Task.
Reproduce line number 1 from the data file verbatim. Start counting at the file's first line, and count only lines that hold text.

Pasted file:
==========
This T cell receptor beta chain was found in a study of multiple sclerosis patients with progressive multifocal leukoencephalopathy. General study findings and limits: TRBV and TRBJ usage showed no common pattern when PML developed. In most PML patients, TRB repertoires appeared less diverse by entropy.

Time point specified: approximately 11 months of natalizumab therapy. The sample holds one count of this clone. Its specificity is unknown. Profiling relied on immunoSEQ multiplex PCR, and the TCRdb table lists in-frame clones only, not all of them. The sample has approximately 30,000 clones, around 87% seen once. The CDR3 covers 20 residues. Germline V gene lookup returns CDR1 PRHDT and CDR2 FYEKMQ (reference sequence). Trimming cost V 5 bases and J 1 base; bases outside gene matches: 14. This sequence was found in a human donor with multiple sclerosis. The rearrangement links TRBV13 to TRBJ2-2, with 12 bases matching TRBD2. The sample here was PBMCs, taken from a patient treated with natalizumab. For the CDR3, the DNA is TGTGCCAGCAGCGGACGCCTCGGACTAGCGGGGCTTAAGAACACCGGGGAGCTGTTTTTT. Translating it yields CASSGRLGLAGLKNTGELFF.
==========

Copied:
This T cell receptor beta chain was found in a study of multiple sclerosis patients with progressive multifocal leukoencephalopathy. General study findings and limits: TRBV and TRBJ usage showed no common pattern when PML developed. In most PML patients, TRB repertoires appeared less diverse by entropy.